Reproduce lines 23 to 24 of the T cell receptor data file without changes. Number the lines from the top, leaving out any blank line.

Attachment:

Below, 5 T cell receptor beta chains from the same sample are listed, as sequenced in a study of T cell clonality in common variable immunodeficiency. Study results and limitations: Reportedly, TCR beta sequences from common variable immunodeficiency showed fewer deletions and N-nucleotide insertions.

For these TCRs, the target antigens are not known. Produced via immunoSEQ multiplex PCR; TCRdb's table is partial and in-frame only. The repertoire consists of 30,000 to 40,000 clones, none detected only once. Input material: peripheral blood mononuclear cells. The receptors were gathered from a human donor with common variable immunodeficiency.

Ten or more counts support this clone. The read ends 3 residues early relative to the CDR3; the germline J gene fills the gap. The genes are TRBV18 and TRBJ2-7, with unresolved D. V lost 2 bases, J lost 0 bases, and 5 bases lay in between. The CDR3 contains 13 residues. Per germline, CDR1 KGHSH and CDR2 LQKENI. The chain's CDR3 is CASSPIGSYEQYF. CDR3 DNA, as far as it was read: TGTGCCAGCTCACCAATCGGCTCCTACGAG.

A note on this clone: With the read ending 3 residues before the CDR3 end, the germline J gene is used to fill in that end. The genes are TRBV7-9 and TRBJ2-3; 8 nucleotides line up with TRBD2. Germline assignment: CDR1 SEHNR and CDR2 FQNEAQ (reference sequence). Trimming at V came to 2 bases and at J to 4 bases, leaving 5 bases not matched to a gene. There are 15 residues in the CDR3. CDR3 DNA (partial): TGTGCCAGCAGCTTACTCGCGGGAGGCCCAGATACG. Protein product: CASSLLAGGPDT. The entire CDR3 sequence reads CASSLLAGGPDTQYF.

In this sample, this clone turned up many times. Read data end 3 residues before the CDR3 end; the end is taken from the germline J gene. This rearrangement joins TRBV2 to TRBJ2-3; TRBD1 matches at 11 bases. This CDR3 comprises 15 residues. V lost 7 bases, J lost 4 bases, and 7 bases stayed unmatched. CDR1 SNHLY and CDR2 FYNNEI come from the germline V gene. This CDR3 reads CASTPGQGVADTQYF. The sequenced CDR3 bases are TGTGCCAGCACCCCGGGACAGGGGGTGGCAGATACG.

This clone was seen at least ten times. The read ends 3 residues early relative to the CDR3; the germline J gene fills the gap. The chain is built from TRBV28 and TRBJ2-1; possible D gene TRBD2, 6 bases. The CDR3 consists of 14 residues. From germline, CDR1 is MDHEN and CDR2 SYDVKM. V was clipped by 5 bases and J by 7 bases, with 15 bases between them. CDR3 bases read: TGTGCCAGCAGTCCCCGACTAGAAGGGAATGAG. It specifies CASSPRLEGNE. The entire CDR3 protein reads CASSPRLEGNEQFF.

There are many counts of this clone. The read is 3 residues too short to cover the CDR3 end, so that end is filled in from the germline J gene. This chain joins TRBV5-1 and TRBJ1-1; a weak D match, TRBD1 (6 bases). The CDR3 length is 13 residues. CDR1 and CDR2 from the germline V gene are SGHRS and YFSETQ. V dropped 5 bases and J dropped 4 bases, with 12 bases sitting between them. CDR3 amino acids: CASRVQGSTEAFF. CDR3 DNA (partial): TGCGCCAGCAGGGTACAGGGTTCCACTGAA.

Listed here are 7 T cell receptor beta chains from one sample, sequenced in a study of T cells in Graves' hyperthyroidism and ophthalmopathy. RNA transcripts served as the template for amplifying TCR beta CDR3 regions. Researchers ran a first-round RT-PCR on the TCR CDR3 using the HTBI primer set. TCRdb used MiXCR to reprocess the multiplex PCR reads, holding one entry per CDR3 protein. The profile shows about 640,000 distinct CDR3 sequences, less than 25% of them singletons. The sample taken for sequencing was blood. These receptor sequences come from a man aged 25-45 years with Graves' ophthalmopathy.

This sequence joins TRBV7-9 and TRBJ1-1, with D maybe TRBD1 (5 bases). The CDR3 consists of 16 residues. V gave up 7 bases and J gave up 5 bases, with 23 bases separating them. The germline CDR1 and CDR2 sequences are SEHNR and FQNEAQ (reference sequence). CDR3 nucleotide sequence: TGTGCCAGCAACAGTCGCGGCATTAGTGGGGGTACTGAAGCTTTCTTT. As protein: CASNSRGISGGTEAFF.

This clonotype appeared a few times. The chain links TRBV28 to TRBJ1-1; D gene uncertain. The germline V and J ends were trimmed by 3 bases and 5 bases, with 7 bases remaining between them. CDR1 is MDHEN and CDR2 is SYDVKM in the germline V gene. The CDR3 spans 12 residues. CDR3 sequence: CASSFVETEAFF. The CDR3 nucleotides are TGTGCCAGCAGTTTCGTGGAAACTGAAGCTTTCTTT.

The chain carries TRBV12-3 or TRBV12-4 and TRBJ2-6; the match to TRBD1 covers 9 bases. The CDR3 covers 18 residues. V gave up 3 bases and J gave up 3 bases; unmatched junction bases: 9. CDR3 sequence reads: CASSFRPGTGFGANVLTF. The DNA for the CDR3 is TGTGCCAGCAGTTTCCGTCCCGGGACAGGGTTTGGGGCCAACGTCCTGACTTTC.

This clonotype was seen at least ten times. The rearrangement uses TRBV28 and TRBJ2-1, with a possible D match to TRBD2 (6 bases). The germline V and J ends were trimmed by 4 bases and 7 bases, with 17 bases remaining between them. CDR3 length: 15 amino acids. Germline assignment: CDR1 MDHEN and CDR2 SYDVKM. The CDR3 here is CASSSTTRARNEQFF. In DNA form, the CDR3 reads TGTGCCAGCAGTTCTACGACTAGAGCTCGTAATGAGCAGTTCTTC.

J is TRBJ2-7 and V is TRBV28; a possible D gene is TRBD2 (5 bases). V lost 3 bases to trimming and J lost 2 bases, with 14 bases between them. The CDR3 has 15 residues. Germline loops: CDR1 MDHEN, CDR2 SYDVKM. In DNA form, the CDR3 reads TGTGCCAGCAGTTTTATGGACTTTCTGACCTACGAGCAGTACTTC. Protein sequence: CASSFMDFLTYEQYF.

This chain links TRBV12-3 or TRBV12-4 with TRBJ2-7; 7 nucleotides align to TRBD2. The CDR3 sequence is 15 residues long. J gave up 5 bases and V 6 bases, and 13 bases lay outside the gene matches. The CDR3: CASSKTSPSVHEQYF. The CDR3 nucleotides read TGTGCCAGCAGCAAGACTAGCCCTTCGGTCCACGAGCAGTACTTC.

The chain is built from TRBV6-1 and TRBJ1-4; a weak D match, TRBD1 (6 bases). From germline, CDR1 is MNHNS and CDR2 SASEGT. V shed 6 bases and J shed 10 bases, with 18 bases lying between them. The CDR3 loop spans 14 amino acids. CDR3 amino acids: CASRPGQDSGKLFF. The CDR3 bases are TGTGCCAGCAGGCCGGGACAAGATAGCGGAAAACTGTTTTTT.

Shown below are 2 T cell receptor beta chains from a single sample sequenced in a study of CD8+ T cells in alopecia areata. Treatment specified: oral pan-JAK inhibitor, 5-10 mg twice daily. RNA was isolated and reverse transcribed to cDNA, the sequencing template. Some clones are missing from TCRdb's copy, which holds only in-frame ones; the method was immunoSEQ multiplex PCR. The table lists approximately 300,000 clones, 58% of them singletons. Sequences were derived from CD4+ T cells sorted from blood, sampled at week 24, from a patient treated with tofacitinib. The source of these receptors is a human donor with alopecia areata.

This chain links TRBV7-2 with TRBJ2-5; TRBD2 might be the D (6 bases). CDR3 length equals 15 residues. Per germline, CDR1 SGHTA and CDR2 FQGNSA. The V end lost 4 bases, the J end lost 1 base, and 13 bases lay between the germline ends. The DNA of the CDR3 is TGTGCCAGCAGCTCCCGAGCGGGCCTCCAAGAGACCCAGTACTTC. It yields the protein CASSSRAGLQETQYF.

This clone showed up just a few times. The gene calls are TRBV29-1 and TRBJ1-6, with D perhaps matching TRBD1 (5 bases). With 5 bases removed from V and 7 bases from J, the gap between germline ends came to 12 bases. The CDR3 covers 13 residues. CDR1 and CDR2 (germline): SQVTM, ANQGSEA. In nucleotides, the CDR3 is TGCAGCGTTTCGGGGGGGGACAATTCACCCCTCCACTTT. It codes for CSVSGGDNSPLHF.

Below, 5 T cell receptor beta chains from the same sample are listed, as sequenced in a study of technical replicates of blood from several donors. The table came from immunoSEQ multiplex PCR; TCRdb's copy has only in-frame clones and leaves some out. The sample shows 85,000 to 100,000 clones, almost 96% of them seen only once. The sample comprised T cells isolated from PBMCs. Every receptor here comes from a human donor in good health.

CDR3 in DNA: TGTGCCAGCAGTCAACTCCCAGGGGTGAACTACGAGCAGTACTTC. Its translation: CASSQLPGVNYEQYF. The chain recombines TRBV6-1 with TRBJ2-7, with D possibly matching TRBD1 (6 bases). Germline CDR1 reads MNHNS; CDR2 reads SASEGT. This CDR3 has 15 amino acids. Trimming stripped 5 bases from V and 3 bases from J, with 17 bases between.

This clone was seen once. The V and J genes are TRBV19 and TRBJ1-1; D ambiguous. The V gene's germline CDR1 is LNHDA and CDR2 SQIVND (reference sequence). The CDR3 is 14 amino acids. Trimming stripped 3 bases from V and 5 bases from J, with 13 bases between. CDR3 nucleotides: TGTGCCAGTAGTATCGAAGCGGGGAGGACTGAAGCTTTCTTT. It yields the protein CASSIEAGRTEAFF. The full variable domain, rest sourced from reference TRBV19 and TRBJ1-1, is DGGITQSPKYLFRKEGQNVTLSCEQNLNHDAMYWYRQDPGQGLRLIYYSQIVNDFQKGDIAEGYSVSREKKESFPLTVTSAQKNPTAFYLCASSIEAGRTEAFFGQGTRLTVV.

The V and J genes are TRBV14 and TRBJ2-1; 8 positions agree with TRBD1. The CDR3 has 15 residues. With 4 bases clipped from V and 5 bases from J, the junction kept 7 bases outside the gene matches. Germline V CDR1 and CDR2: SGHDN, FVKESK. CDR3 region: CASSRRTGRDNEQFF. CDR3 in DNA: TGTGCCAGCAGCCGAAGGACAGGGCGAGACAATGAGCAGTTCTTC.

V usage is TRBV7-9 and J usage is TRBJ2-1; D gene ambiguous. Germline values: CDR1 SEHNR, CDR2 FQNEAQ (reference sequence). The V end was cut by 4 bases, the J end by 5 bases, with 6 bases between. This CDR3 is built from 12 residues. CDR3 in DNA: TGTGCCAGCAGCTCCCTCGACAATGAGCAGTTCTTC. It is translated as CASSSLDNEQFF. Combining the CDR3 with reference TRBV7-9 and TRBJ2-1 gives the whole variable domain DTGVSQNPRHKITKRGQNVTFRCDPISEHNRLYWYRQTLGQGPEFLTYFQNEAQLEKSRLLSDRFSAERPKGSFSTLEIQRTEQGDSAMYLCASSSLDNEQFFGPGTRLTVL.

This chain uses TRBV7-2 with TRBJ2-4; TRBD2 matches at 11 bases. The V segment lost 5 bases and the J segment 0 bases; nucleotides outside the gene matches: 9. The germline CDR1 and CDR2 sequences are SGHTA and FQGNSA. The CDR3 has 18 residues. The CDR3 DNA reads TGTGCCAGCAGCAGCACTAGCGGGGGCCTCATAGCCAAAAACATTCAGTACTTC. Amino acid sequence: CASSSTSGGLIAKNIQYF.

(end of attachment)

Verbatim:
V usage is TRBV7-9 and J usage is TRBJ2-1; D gene ambiguous. Germline values: CDR1 SEHNR, CDR2 FQNEAQ (reference sequence). The V end was cut by 4 bases, the J end by 5 bases, with 6 bases between. This CDR3 is built from 12 residues. CDR3 in DNA: TGTGCCAGCAGCTCCCTCGACAATGAGCAGTTCTTC. It is translated as CASSSLDNEQFF. Combining the CDR3 with reference TRBV7-9 and TRBJ2-1 gives the whole variable domain DTGVSQNPRHKITKRGQNVTFRCDPISEHNRLYWYRQTLGQGPEFLTYFQNEAQLEKSRLLSDRFSAERPKGSFSTLEIQRTEQGDSAMYLCASSSLDNEQFFGPGTRLTVL.

This chain uses TRBV7-2 with TRBJ2-4; TRBD2 matches at 11 bases. The V segment lost 5 bases and the J segment 0 bases; nucleotides outside the gene matches: 9. The germline CDR1 and CDR2 sequences are SGHTA and FQGNSA. The CDR3 has 18 residues. The CDR3 DNA reads TGTGCCAGCAGCAGCACTAGCGGGGGCCTCATAGCCAAAAACATTCAGTACTTC. Amino acid sequence: CASSSTSGGLIAKNIQYF.